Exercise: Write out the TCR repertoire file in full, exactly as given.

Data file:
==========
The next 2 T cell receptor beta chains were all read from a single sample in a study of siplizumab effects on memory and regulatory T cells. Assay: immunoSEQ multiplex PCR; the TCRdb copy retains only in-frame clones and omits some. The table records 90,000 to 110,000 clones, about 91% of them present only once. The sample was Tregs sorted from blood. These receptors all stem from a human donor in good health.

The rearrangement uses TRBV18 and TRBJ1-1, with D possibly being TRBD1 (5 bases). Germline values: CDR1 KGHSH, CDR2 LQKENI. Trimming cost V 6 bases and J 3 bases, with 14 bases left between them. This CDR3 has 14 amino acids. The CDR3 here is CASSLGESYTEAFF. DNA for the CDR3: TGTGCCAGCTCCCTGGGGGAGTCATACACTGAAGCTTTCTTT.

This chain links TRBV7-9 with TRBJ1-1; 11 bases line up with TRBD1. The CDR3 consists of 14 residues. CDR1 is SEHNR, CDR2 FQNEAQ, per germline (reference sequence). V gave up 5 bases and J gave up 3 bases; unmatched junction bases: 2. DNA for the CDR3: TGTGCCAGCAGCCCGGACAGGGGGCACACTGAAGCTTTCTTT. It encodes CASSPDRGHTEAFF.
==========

The next 2 T cell receptor beta chains were all read from a single sample in a study of siplizumab effects on memory and regulatory T cells. Assay: immunoSEQ multiplex PCR; the TCRdb copy retains only in-frame clones and omits some. The table records 90,000 to 110,000 clones, about 91% of them present only once. The sample was Tregs sorted from blood. These receptors all stem from a human donor in good health.

The rearrangement uses TRBV18 and TRBJ1-1, with D possibly being TRBD1 (5 bases). Germline values: CDR1 KGHSH, CDR2 LQKENI. Trimming cost V 6 bases and J 3 bases, with 14 bases left between them. This CDR3 has 14 amino acids. The CDR3 here is CASSLGESYTEAFF. DNA for the CDR3: TGTGCCAGCTCCCTGGGGGAGTCATACACTGAAGCTTTCTTT.

This chain links TRBV7-9 with TRBJ1-1; 11 bases line up with TRBD1. The CDR3 consists of 14 residues. CDR1 is SEHNR, CDR2 FQNEAQ, per germline (reference sequence). V gave up 5 bases and J gave up 3 bases; unmatched junction bases: 2. DNA for the CDR3: TGTGCCAGCAGCCCGGACAGGGGGCACACTGAAGCTTTCTTT. It encodes CASSPDRGHTEAFF.